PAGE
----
After 37 years of playing the character on-and-off, Bruce Campbell is finally hanging up the chainsaw and retiring Ash Williams. In what came as a surprise to fans, the Starz network abruptly announced that the third season finale of ‘Ash vs. Evil Dead’ will also be the series finale. Campbell quickly followed with confirmation that this is also Ash’s final hurrah.
Leading into the finale, the Dark Ones killed Ruby (Lucy Lawless), stole the ‘Necronomicon’ book, and unleashed a gigantic demon monster named Kandar the Destroyer, setting in motion an apocalyptic chain of events on a global scale. While Kandar stomps around Elk Grove, news reports describe similar events all over the world. Kandar’s purpose is allegedly to test the mettle of man, which in turn equates to being a final test for Ash Williams, the prophesized savior of humanity.
Ash doesn’t take this well. In fact, he chickens out and retreats to his house. He just wants to get the hell out of town, until his daughter Brandy gives him a stern lecture about sacking up and getting the job done. Ash eventually comes around and agrees to try… but he needs to get high first. He’s sure as hell not going to fight a giant monster sober.
Fighter jets fly over town and tanks roll in as the military makes a desperate effort to drive back the demon, to no avail. It stomps and smashes and breathes fire on anything in its path. The attacks only make it stronger.
For their first order of business, Ash, Pablo and Brandy need to rescue Kelly’s soul, which is trapped in the dark realm. (Kelly was killed by Ruby a couple episodes earlier.) To do that, they have to get her dead body back to the basement of Ash’s hardware store, which is the nexus between the two worlds. Pablo, who’s now a Brujo Especial, can walk the streets safely because the Deadites see him as evil. He puts Kelly’s body on a dolly cart while Ash and Brandy make their way to the store through the sewer system. Naturally, they’re attacked by Deadites there, which provides an excuse for lots of slapstick gore.
The team reunite in the store basement. Pablo goes through the rift and returns a moment later. After a brief fake-out where it looks like Kelly didn’t come back with him, she revives and Pablo kisses her.
At this point, the military has ordered a retreat and are going to call in a nuke strike in a last-ditch attempt to stop Kandar. Ash piles everyone else into a transport vehicle for evacuation and delivers a goodbye speech. He’s going to stay behind to fight the demon himself.
Ash commandeers a tank and, after a learning curve that results in him smashing Pablo’s taco cart and another car on the street, figures out how to drive the thing. He heads straight for Kandar. When he gets close enough, he duct-tapes the Kandarian dagger to a cannon shell. The demon picks the whole tank up off the ground, and Ash blasts the round right down its throat.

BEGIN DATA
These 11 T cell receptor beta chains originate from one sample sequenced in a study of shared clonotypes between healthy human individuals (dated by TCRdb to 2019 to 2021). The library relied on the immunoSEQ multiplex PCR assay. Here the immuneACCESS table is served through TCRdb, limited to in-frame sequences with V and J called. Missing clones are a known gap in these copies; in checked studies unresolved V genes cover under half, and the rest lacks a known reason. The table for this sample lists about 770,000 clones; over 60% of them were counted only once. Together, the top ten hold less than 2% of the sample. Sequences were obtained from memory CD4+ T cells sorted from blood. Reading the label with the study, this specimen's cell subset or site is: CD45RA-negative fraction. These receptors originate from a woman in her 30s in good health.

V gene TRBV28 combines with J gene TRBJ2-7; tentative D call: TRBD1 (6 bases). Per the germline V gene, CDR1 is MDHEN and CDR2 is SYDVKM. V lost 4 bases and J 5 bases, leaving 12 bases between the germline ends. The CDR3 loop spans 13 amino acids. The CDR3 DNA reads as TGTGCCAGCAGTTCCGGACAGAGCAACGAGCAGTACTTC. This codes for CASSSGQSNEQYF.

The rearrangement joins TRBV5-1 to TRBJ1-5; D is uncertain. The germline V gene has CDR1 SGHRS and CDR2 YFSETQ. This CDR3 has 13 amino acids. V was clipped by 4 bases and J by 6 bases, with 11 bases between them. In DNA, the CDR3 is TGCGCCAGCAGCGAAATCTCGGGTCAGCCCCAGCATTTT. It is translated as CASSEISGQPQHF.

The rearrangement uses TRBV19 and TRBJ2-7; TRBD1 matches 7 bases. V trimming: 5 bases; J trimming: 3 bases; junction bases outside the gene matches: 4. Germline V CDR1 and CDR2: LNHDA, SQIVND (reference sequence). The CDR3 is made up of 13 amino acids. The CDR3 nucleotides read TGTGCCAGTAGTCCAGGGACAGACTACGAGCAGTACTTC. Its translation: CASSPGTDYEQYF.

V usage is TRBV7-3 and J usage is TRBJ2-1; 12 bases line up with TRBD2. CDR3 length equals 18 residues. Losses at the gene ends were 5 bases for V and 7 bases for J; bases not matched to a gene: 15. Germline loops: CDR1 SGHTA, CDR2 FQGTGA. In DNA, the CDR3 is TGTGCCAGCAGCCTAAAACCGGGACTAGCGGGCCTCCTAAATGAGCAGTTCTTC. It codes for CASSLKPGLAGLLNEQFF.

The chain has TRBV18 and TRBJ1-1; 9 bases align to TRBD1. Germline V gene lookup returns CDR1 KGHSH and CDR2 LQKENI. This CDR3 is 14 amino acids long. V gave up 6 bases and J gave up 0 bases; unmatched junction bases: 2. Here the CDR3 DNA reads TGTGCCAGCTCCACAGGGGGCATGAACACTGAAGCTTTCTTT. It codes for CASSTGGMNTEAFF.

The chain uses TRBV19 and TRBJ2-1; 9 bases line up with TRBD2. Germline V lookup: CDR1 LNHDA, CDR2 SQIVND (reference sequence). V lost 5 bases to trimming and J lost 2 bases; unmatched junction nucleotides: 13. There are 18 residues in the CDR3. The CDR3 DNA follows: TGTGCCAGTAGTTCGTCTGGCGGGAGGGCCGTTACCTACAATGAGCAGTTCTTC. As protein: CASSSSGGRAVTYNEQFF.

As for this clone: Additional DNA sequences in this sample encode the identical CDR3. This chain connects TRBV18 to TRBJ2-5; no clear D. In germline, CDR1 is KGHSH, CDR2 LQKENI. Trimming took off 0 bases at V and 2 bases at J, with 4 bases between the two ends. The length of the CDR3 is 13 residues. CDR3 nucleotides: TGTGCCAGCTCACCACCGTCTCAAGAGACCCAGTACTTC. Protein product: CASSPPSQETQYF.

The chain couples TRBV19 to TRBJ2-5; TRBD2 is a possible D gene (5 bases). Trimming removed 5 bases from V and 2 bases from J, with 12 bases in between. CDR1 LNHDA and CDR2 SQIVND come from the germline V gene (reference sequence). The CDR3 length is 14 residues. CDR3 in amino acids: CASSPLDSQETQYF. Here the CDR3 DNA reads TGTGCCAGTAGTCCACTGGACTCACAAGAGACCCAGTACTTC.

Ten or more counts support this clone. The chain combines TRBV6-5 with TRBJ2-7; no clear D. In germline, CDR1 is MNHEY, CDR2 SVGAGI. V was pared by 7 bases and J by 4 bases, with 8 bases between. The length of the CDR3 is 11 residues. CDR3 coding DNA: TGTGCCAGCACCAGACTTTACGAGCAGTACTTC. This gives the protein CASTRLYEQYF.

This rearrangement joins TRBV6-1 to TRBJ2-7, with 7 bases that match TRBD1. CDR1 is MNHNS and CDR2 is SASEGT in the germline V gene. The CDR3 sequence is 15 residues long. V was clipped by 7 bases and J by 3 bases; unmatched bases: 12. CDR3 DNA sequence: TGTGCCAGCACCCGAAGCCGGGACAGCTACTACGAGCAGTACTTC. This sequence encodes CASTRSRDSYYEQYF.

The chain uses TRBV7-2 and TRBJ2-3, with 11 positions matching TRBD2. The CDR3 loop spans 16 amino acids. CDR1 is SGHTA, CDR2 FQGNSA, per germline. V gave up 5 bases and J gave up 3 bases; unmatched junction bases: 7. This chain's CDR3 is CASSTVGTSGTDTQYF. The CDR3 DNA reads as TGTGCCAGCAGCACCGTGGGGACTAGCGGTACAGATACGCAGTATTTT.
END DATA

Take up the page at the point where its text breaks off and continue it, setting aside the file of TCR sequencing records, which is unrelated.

Kandar drops the tank, stumbles around, and falls to the ground dead – right on top of Ash. In a confusing scene filled with darkness and smoke, a shadowy figure wearing a Knights of Sumeria ring pulls Ash out of the tank.
Some undisclosed time later, Ash wakes up inside a high-tech pod chamber. His hair has grayed and his robo-hand has been replaced with a more realistic-looking model. A sexy cyborg babe bows and calls him the Savior. Opening a door to reveal a post-apocalyptic hellscape outside, she says that the Dark Ones are on the move again. Ash laments that everything he knows is gone… Well, not everything. His old Delta is still kicking, now retro-fitted into a badass tank, ‘Mad Max’-style. Ash suits up and gets behind the wheel.
The cyborg asks how he feels.
His response, of course: “Groovy.”
I started this season questioning whether the series actually had enough juice left to sustain another ten episodes or if it would just wind up repeating more of the same gags we’d seen before. Although I didn’t recap the following episodes, I was very pleasantly surprised to find the show delivering perhaps its strongest season yet. In what proved to be a wise decision, the show-runners subtly shifted from being a comedy with some gore to being a horror story with some jokes. The third season had a much stronger and more cohesive narrative arc than the two before it, and yet also kept up a steady stream of gross-out splatter and Ash’s patented goofball behavior.
The finale episode is both satisfying and unsatisfying. The scale of it is pretty damned epic, especially for this typically humble show. It wraps up most of the storylines and gives all of the characters (save Ruby, who sadly doesn’t appear) the grace notes they deserve. At the same time, the plot twist epilogue robs us of learning what becomes of Pablo, Kelly or Brandy for what amounts to a gimmick joke ending.
Then again, that’s kind of in keeping with the end of ‘Evil Dead II’ as well. And the image of Ash driving off toward the Thunderdome is funny.
Fans who expected at least one more season of fun are bemoaning that the show was cut short too soon. I prefer to think of it as going out while it’s still strong. I’d rather leave off here, imagining Ash’s adventures on the Fury Road, than to get a fourth season that might not live up to that potential.